This automatically encrypts the data before being sent to the flash drive. Specific policies can make it mandatory that any data leaving the network must be encrypted before going on a flash drive.

How exactly does USB port locking work?

USB port locking works by controlling the policies on each endpoint through an agent installer. These agents can usually be pushed out via login script or group policy and allow you to automatically set your company device policies on that machine in just a few minutes.

Like endpoint antivirus, the agent changes to lock down the local environment and monitor the machine’s compliance. In addition, the agent monitors the USB ports and ensures any new USB hubs or ports added also adhere to the company policy. Some enterprise-focused tools even monitor for specific malicious behavior such as insider attackers or Bad USB malware.

The administrator controls these agents through a centralized dashboard. Here, the sysadmin can easily see his endpoints, their status, and any outstanding issues that might be present. While a centralized dashboard may not be necessary for home users, sysadmin should carefully test out the management console, especially if they plan on having multiple technicians or teams access its metrics.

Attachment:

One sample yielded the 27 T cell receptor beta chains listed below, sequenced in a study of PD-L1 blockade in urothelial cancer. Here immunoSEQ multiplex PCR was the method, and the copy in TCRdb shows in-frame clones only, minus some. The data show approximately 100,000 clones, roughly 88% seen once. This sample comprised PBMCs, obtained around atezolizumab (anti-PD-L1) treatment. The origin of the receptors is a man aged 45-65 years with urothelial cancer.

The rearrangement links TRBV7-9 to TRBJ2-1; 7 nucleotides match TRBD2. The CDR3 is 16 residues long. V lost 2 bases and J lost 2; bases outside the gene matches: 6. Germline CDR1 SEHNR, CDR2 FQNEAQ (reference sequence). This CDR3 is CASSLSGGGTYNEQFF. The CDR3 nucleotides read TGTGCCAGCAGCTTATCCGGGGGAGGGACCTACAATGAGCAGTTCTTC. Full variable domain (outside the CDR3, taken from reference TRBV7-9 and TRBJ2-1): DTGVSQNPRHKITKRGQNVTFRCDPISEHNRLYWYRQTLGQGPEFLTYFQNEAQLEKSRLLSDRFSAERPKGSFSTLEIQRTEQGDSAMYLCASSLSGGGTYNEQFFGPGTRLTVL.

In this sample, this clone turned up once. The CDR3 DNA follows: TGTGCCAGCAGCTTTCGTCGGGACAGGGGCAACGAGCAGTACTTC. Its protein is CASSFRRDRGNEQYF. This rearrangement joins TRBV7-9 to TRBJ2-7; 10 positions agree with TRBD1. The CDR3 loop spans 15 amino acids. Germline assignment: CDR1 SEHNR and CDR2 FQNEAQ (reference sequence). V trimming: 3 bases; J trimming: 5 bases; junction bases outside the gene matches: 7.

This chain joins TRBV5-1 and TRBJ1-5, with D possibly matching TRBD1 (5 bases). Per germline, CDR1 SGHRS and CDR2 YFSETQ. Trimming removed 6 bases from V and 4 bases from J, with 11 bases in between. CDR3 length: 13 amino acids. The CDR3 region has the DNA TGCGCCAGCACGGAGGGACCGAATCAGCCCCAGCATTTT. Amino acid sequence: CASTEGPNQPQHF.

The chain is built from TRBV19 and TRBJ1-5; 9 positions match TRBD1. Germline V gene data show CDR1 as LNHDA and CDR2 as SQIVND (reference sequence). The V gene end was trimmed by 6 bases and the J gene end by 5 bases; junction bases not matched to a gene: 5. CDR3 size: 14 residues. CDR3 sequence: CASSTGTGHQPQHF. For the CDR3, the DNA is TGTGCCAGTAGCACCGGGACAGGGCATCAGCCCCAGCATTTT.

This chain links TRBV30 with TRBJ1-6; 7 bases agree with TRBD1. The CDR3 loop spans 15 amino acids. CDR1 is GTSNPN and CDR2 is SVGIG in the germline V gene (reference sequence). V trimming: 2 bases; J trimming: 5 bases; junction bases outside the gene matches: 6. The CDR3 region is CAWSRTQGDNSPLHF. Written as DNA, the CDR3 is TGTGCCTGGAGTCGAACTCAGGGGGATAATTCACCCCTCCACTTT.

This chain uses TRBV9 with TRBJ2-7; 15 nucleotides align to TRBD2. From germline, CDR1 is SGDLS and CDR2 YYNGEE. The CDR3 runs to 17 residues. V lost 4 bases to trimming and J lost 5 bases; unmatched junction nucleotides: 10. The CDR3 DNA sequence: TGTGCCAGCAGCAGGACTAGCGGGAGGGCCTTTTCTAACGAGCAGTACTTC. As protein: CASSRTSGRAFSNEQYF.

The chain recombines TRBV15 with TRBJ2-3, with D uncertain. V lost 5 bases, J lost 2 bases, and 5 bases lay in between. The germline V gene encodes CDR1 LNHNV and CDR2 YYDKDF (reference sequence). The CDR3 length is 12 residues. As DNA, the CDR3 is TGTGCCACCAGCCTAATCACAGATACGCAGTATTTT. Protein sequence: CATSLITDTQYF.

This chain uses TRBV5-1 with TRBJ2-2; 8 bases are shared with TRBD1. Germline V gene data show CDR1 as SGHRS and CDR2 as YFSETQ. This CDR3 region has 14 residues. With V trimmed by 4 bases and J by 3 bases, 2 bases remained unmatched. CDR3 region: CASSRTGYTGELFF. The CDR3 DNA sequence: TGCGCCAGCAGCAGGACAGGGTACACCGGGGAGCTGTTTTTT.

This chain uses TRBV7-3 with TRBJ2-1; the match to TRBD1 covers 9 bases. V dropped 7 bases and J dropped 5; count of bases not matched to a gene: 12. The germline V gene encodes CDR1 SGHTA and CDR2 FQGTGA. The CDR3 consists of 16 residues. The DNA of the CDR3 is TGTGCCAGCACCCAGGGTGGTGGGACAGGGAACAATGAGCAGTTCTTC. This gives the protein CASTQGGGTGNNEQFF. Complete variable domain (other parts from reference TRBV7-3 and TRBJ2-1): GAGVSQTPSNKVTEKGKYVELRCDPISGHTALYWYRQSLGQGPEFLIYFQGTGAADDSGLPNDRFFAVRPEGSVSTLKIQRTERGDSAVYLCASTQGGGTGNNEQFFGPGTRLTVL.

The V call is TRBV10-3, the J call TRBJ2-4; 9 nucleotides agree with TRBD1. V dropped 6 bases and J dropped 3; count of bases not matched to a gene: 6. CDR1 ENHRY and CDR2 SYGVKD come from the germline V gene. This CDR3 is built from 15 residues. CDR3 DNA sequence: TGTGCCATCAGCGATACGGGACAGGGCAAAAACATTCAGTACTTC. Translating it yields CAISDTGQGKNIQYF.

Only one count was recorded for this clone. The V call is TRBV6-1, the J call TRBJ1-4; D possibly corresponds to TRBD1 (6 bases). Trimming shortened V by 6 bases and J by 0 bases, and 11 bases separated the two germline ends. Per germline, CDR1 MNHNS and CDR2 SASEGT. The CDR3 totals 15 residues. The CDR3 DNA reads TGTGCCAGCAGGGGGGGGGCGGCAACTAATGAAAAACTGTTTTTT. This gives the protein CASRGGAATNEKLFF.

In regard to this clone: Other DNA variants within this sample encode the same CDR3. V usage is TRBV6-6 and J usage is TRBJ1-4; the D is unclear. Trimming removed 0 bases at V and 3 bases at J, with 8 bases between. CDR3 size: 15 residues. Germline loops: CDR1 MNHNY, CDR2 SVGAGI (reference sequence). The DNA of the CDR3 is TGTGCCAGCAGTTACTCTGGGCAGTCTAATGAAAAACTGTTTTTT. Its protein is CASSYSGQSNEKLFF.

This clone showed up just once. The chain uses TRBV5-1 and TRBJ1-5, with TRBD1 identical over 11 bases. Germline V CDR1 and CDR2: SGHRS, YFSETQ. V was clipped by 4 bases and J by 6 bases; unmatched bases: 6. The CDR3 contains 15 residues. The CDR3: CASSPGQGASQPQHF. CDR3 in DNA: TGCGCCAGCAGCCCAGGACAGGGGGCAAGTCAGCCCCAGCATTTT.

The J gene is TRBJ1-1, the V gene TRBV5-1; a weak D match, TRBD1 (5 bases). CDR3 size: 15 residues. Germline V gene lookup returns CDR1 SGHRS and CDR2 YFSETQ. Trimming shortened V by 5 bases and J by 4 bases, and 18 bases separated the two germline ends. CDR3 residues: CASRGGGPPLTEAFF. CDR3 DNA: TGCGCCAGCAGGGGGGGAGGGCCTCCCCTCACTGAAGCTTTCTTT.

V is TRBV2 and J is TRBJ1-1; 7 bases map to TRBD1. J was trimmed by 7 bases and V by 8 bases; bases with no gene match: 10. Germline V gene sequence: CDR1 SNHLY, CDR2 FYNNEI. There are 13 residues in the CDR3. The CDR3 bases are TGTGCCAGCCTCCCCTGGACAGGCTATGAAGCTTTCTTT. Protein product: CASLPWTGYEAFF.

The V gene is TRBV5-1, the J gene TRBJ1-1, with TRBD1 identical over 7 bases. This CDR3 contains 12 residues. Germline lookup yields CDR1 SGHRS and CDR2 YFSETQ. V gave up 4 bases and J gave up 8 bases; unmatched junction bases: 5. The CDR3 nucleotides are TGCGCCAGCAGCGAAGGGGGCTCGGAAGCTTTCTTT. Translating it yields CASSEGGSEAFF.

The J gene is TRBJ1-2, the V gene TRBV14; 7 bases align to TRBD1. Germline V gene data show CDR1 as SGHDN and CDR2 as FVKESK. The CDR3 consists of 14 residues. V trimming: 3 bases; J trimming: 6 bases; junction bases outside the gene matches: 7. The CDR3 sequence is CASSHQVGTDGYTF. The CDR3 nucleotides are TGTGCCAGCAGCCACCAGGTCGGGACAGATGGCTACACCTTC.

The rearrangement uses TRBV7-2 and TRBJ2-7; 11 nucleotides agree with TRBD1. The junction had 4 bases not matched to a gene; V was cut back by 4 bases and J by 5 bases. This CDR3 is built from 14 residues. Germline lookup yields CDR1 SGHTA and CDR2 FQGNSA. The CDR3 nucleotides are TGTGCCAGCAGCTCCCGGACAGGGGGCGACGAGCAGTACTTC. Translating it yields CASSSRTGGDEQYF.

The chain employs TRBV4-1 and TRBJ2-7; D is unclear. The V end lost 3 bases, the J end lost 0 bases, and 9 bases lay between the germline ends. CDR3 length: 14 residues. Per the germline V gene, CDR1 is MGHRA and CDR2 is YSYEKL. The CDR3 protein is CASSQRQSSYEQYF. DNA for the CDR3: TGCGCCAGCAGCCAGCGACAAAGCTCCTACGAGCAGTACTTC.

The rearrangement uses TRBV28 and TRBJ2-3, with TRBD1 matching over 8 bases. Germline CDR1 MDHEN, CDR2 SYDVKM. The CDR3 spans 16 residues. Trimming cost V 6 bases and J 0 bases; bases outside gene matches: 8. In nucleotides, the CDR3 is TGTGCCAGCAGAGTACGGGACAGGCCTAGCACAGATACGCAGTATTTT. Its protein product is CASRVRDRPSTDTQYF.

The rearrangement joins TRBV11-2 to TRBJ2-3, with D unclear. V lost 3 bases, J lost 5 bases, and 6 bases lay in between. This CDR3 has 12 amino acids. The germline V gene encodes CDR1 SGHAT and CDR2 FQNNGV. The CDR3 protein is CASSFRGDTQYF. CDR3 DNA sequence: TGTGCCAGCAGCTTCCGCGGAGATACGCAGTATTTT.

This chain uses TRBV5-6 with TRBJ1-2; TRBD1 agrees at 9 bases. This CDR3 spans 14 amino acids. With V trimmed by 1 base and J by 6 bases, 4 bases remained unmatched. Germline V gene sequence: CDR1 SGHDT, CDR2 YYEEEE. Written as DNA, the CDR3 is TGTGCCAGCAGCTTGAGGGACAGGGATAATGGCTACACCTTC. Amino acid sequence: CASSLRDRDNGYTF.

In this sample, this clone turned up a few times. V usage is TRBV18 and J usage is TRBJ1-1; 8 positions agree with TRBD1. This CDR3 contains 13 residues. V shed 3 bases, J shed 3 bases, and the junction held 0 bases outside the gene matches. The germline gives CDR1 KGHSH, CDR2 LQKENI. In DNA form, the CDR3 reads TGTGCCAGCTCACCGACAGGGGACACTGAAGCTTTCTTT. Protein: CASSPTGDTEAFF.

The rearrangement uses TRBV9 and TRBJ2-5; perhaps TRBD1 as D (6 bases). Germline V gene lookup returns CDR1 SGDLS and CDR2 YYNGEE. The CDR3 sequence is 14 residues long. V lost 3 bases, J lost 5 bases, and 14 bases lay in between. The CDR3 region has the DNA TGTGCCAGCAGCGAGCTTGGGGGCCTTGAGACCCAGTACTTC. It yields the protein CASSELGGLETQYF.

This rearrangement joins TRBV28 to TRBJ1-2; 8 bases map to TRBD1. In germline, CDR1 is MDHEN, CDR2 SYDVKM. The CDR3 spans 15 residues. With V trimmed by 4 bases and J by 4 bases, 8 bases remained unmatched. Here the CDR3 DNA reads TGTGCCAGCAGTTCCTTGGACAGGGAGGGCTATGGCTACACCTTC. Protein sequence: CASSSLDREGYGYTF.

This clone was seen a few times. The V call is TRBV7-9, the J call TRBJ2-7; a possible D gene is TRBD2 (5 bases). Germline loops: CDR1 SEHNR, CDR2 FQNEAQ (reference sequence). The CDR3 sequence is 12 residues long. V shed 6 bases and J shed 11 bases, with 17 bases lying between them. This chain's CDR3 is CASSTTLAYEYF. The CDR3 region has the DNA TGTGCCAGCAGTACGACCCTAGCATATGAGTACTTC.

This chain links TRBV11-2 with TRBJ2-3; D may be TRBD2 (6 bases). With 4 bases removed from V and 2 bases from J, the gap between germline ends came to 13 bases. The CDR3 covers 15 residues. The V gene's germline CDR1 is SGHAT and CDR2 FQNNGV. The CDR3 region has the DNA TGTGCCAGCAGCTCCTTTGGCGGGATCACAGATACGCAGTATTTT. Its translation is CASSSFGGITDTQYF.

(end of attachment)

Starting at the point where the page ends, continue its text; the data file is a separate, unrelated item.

Is USB port locking the same as device control?

You may hear the term “device control” alongside “USB locking”. The critical difference between the two is that device control encompasses all devices and usually is geared more towards businesses that want to prevent data loss. Device control in almost every case includes USB locking capabilities. However, not all simple USB locking tools have advanced features found in device control platforms.

Home users looking to restrict access to a few computers can use small USB locking tools to get the job done and don’t usually need a complete device control solution. However, big and small businesses typically want to invest in device control software when implementing port-locking policies.

With the basics out of the way, let’s explore some of the best USB port-locking tools on the market.

Our methodology for selecting the best USB Port Locking Tools:

We’ve broken down our analysis for you based on these key criteria:

  • Priority was given to tools offering robust security features.
  • Ease of use and installation process were critical considerations.